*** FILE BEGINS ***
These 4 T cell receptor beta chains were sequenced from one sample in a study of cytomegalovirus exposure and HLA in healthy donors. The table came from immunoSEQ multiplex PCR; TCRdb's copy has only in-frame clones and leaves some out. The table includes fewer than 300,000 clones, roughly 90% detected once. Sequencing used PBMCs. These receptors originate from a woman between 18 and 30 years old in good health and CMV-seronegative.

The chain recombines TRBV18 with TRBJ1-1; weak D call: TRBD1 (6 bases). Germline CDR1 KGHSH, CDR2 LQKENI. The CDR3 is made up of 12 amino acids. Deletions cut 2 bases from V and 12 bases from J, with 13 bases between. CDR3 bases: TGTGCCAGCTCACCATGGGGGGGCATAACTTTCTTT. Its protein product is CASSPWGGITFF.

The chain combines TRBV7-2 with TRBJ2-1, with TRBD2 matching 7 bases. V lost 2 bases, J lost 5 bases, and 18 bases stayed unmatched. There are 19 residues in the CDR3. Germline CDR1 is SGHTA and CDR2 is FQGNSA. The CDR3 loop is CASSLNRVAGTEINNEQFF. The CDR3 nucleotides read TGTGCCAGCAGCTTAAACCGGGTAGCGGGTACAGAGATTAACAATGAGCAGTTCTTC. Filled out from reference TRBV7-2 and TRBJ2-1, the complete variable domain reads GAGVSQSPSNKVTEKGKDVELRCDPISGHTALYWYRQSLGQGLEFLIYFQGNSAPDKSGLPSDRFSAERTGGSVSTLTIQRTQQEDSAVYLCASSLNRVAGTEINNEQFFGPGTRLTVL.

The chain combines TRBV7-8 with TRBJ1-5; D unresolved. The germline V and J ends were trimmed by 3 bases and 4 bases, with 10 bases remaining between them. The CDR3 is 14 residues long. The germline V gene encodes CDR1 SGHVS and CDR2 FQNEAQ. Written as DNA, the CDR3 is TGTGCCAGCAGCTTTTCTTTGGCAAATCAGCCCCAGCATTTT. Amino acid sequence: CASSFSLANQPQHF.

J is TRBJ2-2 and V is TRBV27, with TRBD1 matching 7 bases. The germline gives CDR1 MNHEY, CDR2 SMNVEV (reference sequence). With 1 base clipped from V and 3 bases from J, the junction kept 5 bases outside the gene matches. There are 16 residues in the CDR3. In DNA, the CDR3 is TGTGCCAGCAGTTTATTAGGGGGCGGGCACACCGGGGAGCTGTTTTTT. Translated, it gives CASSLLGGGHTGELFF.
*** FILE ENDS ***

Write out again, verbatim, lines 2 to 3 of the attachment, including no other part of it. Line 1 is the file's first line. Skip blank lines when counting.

The chain recombines TRBV18 with TRBJ1-1; weak D call: TRBD1 (6 bases). Germline CDR1 KGHSH, CDR2 LQKENI. The CDR3 is made up of 12 amino acids. Deletions cut 2 bases from V and 12 bases from J, with 13 bases between. CDR3 bases: TGTGCCAGCTCACCATGGGGGGGCATAACTTTCTTT. Its protein product is CASSPWGGITFF.

The chain combines TRBV7-2 with TRBJ2-1, with TRBD2 matching 7 bases. V lost 2 bases, J lost 5 bases, and 18 bases stayed unmatched. There are 19 residues in the CDR3. Germline CDR1 is SGHTA and CDR2 is FQGNSA. The CDR3 loop is CASSLNRVAGTEINNEQFF. The CDR3 nucleotides read TGTGCCAGCAGCTTAAACCGGGTAGCGGGTACAGAGATTAACAATGAGCAGTTCTTC. Filled out from reference TRBV7-2 and TRBJ2-1, the complete variable domain reads GAGVSQSPSNKVTEKGKDVELRCDPISGHTALYWYRQSLGQGLEFLIYFQGNSAPDKSGLPSDRFSAERTGGSVSTLTIQRTQQEDSAVYLCASSLNRVAGTEINNEQFFGPGTRLTVL.